|Elevated view looking over Northcote, Minn. bonanza farm. Visible is a|
large two-story brick house with hip roof, several barns, and a water tower.
[Source: Institute for Regional Studies, NDSU, Fargo, ND (2023.42.11)]
|Swathing & Bundling during harvest, at the Hill Farm|
[Source: Minnesota Historical Society]
|Hill's personal train, often used to travel to Northcote farm|
[Source: Minnesota Historical Society]
I cleaned for Marva and Byron Hanson who owned the house [until 2004].
The front of the house as you come to it from the road is actually the back of the house. When Walter Hill lived there the road came to what is now the back close to the river and came around in a circular drive. That face of the house is the grand entrance with a fancy little roofed porch.
You enter into an entry with the staircase facing going upstairs. to your left is the great room with a fireplace, a very large room. Behind that is a porch which was open in Walter's day but is now enclosed. To the north of it is an office and bathroom. To your right of the entrance is the dining room with a beautiful chandelier and wood paneling.
Almost all of the woodwork in the house has unfortunately been painted as Marva told me there were many different varieties of wood used on the doors, paneling, trim and so on. I don't think the paneling in the dining room is painted, but don't remember for sure.
Beyond the dining room to the east is a sun room which overlooks where the pool was. Going north from the dining room is a huge kitchen which in Walter's day was sectioned off with part of it being the butler's pantry where the food was prepared for serving. It is now a homey big kitchen with a table.
To the west of the kitchen is an entry where guests come in now with beautiful old tile floors. The entry also has a door going to the hallway which leads to the bathroom, and an office to the north of the great room with some built in closets. The kitchen is now linoleum. I don't know what it was before [possible wood flooring originally]. In the kitchen as well is a door that leads to a staircase upstairs; this was once a servant's staircase that now leads to a small sewing room and bathroom. Originally, this would have been a servant's bedroom.
old fashioned toilet and pedestal sinks. The floor is white octagon tile.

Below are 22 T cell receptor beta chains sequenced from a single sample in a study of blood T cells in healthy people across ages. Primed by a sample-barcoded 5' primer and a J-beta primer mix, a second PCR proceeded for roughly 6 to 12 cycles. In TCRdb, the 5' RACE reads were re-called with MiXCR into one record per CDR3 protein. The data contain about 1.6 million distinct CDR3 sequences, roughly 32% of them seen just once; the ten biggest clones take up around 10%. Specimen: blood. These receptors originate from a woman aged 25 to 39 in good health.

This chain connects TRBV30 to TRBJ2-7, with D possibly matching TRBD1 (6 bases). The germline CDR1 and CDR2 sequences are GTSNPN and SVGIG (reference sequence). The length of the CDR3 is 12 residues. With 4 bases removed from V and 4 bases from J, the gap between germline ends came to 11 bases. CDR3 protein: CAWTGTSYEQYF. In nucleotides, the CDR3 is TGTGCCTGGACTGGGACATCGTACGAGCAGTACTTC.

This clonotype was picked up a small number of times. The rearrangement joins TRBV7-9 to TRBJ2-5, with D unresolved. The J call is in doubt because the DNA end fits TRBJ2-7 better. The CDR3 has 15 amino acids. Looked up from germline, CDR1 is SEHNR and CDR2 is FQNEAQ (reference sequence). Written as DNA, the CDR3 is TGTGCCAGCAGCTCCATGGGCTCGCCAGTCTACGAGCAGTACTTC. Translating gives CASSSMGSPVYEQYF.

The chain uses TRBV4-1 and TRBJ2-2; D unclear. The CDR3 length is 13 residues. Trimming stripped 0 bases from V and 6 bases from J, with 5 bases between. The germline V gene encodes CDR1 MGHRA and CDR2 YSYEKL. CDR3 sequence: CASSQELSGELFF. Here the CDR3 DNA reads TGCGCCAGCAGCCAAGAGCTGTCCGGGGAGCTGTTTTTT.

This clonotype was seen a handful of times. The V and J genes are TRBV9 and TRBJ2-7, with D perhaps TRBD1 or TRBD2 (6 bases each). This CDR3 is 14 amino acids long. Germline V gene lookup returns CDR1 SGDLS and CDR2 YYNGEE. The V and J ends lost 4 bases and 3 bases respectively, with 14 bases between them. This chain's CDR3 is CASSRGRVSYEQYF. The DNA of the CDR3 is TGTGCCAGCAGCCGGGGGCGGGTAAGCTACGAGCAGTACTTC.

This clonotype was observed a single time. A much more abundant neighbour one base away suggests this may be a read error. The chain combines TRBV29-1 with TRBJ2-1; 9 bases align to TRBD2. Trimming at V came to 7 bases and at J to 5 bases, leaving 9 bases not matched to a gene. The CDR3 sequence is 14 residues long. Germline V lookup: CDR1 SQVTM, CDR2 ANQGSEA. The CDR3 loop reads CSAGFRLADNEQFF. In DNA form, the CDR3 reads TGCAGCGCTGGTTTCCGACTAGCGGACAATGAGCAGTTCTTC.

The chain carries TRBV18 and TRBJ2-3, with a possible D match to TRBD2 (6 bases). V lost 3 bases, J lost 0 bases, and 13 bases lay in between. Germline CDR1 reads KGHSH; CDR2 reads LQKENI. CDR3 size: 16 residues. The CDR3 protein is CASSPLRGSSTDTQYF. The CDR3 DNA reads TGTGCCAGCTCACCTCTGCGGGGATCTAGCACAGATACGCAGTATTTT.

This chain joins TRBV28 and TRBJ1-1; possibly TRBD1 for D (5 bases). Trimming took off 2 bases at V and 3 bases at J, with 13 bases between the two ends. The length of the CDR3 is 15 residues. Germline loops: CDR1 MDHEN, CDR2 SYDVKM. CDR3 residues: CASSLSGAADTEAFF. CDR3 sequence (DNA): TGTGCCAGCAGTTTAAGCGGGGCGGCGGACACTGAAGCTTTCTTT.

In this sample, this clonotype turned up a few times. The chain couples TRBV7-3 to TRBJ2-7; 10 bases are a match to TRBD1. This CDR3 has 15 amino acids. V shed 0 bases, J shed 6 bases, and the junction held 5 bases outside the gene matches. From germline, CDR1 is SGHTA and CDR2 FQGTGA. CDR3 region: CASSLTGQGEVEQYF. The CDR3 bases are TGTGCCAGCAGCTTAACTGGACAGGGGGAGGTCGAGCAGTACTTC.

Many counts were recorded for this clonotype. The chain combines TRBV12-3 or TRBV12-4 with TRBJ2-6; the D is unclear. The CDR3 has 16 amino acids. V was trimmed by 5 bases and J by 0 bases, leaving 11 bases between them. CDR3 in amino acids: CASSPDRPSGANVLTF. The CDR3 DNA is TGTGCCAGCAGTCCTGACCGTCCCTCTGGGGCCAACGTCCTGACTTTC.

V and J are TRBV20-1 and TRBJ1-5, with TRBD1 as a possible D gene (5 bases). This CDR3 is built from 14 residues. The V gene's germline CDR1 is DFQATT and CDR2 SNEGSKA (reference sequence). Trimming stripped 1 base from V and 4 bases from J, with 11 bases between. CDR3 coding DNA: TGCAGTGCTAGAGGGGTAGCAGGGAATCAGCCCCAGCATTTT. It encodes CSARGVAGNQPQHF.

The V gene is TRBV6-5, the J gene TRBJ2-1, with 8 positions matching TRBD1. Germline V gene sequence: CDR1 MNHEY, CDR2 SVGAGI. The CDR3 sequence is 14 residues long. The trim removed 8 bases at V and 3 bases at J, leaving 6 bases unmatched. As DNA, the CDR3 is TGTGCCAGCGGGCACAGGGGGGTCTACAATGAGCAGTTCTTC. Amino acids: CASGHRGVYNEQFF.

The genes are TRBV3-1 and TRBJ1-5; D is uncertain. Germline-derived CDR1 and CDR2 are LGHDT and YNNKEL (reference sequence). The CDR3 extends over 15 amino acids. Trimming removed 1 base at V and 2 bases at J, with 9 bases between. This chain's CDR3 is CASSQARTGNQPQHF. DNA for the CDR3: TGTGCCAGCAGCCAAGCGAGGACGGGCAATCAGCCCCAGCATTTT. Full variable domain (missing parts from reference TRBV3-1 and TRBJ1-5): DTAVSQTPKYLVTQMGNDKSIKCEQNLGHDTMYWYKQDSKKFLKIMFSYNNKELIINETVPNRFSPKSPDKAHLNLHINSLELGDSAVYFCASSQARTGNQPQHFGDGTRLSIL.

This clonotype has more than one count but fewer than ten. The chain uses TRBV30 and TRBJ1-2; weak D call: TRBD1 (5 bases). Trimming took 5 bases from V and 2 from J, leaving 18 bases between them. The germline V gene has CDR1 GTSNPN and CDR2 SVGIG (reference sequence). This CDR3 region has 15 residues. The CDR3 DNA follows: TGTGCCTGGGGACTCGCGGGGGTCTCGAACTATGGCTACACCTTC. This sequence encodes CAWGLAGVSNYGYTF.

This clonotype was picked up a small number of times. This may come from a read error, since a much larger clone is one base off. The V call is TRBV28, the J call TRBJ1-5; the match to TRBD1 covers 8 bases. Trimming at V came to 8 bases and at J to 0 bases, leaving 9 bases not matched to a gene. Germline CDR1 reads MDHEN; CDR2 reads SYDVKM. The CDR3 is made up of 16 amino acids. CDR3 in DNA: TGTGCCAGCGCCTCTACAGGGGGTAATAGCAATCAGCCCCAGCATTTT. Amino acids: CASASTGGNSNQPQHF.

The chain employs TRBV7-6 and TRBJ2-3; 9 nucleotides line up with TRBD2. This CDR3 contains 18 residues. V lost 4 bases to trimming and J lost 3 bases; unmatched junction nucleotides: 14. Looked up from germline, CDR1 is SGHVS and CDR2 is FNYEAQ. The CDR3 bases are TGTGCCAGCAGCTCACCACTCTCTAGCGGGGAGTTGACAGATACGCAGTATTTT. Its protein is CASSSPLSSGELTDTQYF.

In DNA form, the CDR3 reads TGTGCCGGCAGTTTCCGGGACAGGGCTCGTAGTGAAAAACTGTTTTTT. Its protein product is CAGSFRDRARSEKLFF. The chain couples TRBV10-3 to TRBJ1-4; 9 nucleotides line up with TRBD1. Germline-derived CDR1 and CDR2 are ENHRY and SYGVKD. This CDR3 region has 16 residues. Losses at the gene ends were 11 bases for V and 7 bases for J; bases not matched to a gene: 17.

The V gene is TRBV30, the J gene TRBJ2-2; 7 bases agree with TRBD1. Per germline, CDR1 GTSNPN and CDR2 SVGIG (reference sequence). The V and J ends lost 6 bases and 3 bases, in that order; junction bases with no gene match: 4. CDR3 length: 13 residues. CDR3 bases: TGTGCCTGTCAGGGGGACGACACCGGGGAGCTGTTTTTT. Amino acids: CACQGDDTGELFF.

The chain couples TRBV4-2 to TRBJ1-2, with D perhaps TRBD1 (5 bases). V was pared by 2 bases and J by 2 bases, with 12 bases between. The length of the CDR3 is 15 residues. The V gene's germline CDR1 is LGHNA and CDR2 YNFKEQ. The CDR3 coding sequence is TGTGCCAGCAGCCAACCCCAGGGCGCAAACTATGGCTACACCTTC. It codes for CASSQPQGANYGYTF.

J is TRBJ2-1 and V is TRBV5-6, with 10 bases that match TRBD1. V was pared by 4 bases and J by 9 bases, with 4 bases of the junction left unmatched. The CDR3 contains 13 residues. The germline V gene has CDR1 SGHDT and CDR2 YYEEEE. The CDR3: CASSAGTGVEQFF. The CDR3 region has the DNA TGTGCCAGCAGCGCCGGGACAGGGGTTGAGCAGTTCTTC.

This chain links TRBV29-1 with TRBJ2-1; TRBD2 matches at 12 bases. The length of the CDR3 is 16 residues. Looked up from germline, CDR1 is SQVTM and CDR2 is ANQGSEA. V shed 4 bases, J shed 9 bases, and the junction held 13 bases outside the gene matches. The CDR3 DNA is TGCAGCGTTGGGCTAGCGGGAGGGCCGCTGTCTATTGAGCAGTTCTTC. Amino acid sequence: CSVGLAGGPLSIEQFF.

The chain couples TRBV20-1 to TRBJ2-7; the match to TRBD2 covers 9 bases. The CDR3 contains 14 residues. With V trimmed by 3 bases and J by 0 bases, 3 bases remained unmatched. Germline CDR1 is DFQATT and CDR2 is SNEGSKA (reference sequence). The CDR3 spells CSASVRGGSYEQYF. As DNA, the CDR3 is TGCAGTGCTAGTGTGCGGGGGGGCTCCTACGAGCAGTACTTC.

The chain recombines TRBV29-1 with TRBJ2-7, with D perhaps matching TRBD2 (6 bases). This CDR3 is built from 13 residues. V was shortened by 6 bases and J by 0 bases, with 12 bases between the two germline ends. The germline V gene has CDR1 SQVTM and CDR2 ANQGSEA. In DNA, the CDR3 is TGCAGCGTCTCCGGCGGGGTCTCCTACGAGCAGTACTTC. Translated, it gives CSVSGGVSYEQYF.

To the right of the staircase is a den or possible bedroom. I think it may have been the library. Down the hall at the end is a woman's bedroom with a fireplace with blue tiles of sailing ships (I think) that came again from either Belgium or Italy. I believe the library had a fireplace too. It's a large room with a walk-in closet. A door to the north leads to a sun porch that is shared by another large bedroom that has a huge bathroom that is attached to it. Again, there is a Buick sized tub and old sinks and white tiles.
The window wells for the basement have squares of amethyst. Sadly, many people have chipped pieces out for souvenirs over the years.
Marva's son Marvin was a Minnesota state senator. In conjunction with his political activities, they held parties at the mansion; even Hubert Humphrey was once there for an event.NOTE FROM TRISH: The Hanson family moved to the Hill farm in 1967 and their grand daughter Kate lives there part-time, to this day. Check here for more photographs and information about the farm itself...
|The amethyst glass blocks are still over the basement window wells|
at the Northcote Hill Mansion to this day, a very innovative design
The J.J. Hill Mansion was really Walter Hill's mansion (J.J.'s son) although J.J. Hill probably financed it. Northcote Hill farm was a subdivision off of the Humboldt Farm or Humboldt Division (subdivided in 1910). Before that, it was part of Humboldt Farm.
There is a dam on the Two Rivers, west of the house, downriver. It is small and old, and beginning to fall apart, but still working. By it on the north bank is a falling-down brick building, possibly a mill house.
Over the basement windows were coverings of concrete and glass with a brass sign labeling it as made by the American Luxfer Prism Co (Boston, New York, & Chicago)